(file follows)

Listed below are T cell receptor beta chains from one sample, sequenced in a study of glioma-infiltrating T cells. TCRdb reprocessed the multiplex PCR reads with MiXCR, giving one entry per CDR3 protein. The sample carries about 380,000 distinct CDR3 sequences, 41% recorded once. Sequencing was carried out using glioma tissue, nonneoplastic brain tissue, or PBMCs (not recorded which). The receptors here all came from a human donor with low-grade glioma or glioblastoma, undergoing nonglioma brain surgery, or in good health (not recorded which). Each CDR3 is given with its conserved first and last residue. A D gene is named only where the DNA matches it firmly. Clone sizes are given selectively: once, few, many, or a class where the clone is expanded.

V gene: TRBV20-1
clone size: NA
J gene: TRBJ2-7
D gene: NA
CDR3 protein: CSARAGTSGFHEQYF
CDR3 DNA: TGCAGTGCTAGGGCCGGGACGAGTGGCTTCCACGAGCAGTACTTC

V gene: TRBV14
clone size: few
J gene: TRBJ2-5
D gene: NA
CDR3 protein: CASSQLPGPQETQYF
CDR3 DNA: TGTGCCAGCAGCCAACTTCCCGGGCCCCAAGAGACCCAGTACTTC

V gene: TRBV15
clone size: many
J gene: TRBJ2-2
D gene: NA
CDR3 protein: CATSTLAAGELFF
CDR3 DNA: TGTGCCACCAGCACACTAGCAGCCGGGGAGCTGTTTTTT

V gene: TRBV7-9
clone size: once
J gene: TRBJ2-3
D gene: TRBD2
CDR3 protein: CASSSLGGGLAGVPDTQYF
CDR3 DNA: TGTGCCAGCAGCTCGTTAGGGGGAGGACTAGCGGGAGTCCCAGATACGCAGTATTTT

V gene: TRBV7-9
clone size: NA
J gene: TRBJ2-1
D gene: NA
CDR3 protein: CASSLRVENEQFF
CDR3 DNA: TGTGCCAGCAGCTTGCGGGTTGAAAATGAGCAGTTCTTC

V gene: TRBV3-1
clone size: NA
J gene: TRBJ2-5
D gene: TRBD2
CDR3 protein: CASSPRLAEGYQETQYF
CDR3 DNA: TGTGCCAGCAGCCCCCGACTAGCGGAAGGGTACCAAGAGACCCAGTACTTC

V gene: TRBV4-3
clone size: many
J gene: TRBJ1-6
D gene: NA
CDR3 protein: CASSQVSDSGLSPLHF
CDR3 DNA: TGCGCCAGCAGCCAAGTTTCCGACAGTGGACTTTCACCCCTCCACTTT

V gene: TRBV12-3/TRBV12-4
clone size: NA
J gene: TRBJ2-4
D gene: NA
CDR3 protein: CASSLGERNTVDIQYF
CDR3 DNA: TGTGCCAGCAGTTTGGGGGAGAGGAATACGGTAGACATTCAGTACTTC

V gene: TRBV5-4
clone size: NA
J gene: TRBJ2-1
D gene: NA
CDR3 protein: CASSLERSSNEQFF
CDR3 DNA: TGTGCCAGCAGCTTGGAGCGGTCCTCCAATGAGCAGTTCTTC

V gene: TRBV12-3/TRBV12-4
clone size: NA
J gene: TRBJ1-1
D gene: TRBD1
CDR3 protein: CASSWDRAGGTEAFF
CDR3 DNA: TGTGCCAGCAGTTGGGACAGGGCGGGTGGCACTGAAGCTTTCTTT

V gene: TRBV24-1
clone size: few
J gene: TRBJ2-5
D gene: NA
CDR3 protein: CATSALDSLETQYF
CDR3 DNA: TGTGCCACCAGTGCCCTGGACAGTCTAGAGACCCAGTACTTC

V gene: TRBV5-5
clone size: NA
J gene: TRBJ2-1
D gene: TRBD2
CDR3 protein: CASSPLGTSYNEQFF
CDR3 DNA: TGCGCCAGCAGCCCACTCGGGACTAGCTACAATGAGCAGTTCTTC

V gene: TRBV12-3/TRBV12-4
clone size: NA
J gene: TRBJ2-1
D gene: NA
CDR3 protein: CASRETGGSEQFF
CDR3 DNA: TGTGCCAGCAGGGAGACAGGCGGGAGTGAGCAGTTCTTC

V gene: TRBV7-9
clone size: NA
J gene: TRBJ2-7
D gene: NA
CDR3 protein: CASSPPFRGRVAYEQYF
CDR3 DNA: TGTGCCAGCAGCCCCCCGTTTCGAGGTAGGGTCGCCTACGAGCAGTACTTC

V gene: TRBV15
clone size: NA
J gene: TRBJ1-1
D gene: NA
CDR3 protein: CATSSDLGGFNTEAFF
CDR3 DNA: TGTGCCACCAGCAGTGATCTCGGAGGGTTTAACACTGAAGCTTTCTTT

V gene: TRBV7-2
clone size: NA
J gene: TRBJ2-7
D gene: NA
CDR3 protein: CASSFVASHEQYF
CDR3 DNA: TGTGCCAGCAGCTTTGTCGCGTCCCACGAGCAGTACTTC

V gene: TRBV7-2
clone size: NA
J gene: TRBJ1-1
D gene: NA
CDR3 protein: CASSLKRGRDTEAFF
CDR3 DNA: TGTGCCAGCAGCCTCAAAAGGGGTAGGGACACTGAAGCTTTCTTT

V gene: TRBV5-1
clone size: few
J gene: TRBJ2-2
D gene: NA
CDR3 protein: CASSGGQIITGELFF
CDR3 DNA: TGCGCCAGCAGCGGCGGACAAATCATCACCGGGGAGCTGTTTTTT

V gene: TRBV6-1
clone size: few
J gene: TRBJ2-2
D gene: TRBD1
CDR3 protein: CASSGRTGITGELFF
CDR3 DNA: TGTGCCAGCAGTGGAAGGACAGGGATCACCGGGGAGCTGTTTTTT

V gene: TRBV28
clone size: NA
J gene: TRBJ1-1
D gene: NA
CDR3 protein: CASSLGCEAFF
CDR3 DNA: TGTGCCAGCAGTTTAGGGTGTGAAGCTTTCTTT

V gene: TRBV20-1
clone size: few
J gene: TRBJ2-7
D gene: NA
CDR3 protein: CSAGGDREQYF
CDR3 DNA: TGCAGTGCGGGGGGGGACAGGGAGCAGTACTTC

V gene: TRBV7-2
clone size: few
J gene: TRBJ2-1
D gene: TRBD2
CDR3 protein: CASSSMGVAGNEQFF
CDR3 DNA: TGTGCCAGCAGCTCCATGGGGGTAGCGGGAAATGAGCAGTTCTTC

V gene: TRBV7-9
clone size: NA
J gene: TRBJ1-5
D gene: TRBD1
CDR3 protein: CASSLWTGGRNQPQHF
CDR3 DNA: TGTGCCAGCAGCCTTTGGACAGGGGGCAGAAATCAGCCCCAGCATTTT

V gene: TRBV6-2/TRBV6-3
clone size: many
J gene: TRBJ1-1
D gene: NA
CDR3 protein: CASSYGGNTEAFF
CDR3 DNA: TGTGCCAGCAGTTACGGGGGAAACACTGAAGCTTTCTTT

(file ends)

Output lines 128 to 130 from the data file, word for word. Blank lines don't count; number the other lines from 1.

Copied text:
V gene: TRBV7-2
clone size: few
J gene: TRBJ2-1